There are many, many kinds of Buddhism. In fact, it wasn’t uncommon for individual monasteries and their patriarchs to develop their own systems. The word “Buddhism” means a lot of things to a lot of people, but in this article I will focus on what I learned in a UCSB course on the Chan/Zen perspective. By the way, take that class if you get the chance; Greg Hillis is a badass and there’s a reason his classes fill up. Anyway, with Buddhism, it’s worth considering that it was born out of the very collectivistic cultures in India and China. A Chan practitioner believes in a collective consciousness within which all life exists in lieu of an individualized relationship with a deity. Sometimes they take it a bit too far, like those who assert that all dualistic concepts (i.e. right vs. wrong) are essentially groundless, but, to be fair, it seems to be working for them.

With regard to Hinduism, I’m going to come out and say that most of us really don’t know what that is. Maybe it’s all the anthropomorphic animals, but Westerners tend to have this perception that Hinduism is a culture frozen in time. The truth is, like Buddhism, there was a geographic determinism to the development of their beliefs; different towns and social classes have different interpretations of it. I didn’t trust the Internet with this research, so I decided to interview my friend, Venkat, who moved here from India. That’s only one account of a religion which speaks to a billion people, but, when compared to me, he was still the relative expert.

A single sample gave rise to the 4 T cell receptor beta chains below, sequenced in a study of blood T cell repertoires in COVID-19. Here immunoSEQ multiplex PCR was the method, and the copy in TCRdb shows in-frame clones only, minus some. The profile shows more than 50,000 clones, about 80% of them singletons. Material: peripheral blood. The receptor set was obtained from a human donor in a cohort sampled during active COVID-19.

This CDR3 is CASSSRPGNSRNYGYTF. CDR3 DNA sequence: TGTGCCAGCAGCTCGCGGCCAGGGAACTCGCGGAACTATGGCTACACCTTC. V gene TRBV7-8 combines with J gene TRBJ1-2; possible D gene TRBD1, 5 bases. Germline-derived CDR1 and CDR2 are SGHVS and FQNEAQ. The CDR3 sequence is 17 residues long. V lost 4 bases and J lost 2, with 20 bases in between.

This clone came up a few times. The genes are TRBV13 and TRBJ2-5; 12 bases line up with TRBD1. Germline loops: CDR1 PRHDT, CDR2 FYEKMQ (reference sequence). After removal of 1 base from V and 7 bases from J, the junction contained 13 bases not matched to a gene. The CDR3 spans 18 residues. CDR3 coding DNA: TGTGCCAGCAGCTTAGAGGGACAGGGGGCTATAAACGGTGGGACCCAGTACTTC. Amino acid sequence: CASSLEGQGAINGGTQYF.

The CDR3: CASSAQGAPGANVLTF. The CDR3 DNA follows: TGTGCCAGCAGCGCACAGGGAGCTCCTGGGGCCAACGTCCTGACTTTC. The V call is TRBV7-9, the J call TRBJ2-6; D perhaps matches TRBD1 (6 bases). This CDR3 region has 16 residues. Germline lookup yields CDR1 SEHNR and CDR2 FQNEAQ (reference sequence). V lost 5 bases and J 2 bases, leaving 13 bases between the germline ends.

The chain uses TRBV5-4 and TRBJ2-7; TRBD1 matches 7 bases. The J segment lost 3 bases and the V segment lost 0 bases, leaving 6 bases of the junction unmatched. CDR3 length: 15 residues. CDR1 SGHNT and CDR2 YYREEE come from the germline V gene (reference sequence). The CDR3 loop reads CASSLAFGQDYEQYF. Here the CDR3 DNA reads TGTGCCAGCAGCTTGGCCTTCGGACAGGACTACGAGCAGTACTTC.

Hinduism hits on the same theme of coexistence that Buddhism does; compared to Western ideologies like Christianity and Islam, they take pride in the fact that Hinduism hasn’t provided a platform for war for thousands of years. They even have more compassion for animals than we tend to in the States. The perception that they “worship” cows is a misunderstanding born from their refusal to eat meat. To them, a cow is like a pet, so the thought of eating what is essentially a member of the family is repulsive. I actually think that’s better than the idea of keeping kosher. Some Jews don’t mix beef and dairy because they think it’s an insult to bathe a calf in its mother’s milk, but if they really cared, they wouldn’t kill the cow.

It’s obviously not perfect though. Hinduism is the source of beliefs like samsara and reincarnation, which formed the basis of the caste system. Essentially, their relationship to other belief systems is commendable, but they can be pretty messed up to their own kind sometimes. No one in the Western world would ever hold a disabled person’s previous life accountable for their affliction.

With all this in mind, I wouldn’t recommend switching from one to the other, but I still believe that Eastern philosophies can potentially make the Western ones better. While I don’t think that beliefs resigning to an afterlife or God have any physical value, it would be meaningful if the zealots of the Western world took a page out of some of the sutras and learned to humble themselves in relation to their own beliefs. Between the two halves of the theological landscape, I find it easiest to side with the groups that recognize their own limitations.

Travis Vail is a fourth-year communication major.


This article appeared online only at on Friday, May 3, 2013.